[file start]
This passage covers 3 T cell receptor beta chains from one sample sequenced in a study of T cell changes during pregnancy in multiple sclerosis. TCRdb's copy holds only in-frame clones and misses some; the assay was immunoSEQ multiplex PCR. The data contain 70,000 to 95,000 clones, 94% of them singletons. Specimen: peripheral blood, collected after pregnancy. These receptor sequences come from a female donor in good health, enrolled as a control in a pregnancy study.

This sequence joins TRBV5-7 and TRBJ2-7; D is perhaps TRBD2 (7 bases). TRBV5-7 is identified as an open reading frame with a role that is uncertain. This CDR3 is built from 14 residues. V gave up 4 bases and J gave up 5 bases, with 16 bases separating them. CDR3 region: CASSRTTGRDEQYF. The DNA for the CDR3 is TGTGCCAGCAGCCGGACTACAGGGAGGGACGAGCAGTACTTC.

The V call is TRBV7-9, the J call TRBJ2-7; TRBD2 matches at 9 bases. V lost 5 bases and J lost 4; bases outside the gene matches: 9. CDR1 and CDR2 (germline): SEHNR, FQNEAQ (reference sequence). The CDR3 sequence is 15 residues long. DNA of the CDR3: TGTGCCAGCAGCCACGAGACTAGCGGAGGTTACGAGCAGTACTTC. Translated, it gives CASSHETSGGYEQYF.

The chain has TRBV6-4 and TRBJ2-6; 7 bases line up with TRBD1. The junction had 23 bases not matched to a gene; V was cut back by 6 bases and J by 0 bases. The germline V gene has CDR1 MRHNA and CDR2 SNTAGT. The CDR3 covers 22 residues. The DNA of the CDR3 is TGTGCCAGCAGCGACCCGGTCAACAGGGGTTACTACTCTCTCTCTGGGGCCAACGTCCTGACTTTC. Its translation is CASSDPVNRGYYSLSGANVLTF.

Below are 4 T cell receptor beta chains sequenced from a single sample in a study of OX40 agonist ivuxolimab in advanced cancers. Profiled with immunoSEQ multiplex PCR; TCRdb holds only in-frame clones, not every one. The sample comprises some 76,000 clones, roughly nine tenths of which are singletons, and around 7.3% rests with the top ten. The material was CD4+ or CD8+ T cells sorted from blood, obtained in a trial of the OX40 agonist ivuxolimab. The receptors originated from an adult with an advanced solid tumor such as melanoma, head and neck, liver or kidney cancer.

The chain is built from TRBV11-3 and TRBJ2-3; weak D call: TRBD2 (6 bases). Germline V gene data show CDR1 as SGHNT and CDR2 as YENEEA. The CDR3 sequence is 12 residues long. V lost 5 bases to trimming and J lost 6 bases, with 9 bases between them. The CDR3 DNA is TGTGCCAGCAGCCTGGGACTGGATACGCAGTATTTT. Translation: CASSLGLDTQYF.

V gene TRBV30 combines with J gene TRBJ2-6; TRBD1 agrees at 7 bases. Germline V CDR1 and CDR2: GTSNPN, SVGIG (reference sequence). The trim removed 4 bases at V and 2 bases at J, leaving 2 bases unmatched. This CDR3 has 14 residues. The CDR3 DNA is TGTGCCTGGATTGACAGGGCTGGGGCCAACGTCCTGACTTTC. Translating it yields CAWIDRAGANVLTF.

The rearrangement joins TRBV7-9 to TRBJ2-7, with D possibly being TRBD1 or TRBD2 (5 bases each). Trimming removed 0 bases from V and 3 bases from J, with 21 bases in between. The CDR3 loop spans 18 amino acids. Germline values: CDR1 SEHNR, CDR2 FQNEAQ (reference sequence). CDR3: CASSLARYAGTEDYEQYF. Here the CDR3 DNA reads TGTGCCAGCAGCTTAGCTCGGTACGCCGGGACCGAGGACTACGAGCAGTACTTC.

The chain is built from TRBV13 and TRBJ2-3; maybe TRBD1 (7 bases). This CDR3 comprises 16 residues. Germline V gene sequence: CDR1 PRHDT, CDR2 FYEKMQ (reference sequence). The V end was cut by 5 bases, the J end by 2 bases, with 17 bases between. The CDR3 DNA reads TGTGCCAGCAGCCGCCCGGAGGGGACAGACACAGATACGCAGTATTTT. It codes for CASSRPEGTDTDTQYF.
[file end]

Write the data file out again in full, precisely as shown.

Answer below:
This passage covers 3 T cell receptor beta chains from one sample sequenced in a study of T cell changes during pregnancy in multiple sclerosis. TCRdb's copy holds only in-frame clones and misses some; the assay was immunoSEQ multiplex PCR. The data contain 70,000 to 95,000 clones, 94% of them singletons. Specimen: peripheral blood, collected after pregnancy. These receptor sequences come from a female donor in good health, enrolled as a control in a pregnancy study.

This sequence joins TRBV5-7 and TRBJ2-7; D is perhaps TRBD2 (7 bases). TRBV5-7 is identified as an open reading frame with a role that is uncertain. This CDR3 is built from 14 residues. V gave up 4 bases and J gave up 5 bases, with 16 bases separating them. CDR3 region: CASSRTTGRDEQYF. The DNA for the CDR3 is TGTGCCAGCAGCCGGACTACAGGGAGGGACGAGCAGTACTTC.

The V call is TRBV7-9, the J call TRBJ2-7; TRBD2 matches at 9 bases. V lost 5 bases and J lost 4; bases outside the gene matches: 9. CDR1 and CDR2 (germline): SEHNR, FQNEAQ (reference sequence). The CDR3 sequence is 15 residues long. DNA of the CDR3: TGTGCCAGCAGCCACGAGACTAGCGGAGGTTACGAGCAGTACTTC. Translated, it gives CASSHETSGGYEQYF.

The chain has TRBV6-4 and TRBJ2-6; 7 bases line up with TRBD1. The junction had 23 bases not matched to a gene; V was cut back by 6 bases and J by 0 bases. The germline V gene has CDR1 MRHNA and CDR2 SNTAGT. The CDR3 covers 22 residues. The DNA of the CDR3 is TGTGCCAGCAGCGACCCGGTCAACAGGGGTTACTACTCTCTCTCTGGGGCCAACGTCCTGACTTTC. Its translation is CASSDPVNRGYYSLSGANVLTF.

Below are 4 T cell receptor beta chains sequenced from a single sample in a study of OX40 agonist ivuxolimab in advanced cancers. Profiled with immunoSEQ multiplex PCR; TCRdb holds only in-frame clones, not every one. The sample comprises some 76,000 clones, roughly nine tenths of which are singletons, and around 7.3% rests with the top ten. The material was CD4+ or CD8+ T cells sorted from blood, obtained in a trial of the OX40 agonist ivuxolimab. The receptors originated from an adult with an advanced solid tumor such as melanoma, head and neck, liver or kidney cancer.

The chain is built from TRBV11-3 and TRBJ2-3; weak D call: TRBD2 (6 bases). Germline V gene data show CDR1 as SGHNT and CDR2 as YENEEA. The CDR3 sequence is 12 residues long. V lost 5 bases to trimming and J lost 6 bases, with 9 bases between them. The CDR3 DNA is TGTGCCAGCAGCCTGGGACTGGATACGCAGTATTTT. Translation: CASSLGLDTQYF.

V gene TRBV30 combines with J gene TRBJ2-6; TRBD1 agrees at 7 bases. Germline V CDR1 and CDR2: GTSNPN, SVGIG (reference sequence). The trim removed 4 bases at V and 2 bases at J, leaving 2 bases unmatched. This CDR3 has 14 residues. The CDR3 DNA is TGTGCCTGGATTGACAGGGCTGGGGCCAACGTCCTGACTTTC. Translating it yields CAWIDRAGANVLTF.

The rearrangement joins TRBV7-9 to TRBJ2-7, with D possibly being TRBD1 or TRBD2 (5 bases each). Trimming removed 0 bases from V and 3 bases from J, with 21 bases in between. The CDR3 loop spans 18 amino acids. Germline values: CDR1 SEHNR, CDR2 FQNEAQ (reference sequence). CDR3: CASSLARYAGTEDYEQYF. Here the CDR3 DNA reads TGTGCCAGCAGCTTAGCTCGGTACGCCGGGACCGAGGACTACGAGCAGTACTTC.

The chain is built from TRBV13 and TRBJ2-3; maybe TRBD1 (7 bases). This CDR3 comprises 16 residues. Germline V gene sequence: CDR1 PRHDT, CDR2 FYEKMQ (reference sequence). The V end was cut by 5 bases, the J end by 2 bases, with 17 bases between. The CDR3 DNA reads TGTGCCAGCAGCCGCCCGGAGGGGACAGACACAGATACGCAGTATTTT. It codes for CASSRPEGTDTDTQYF.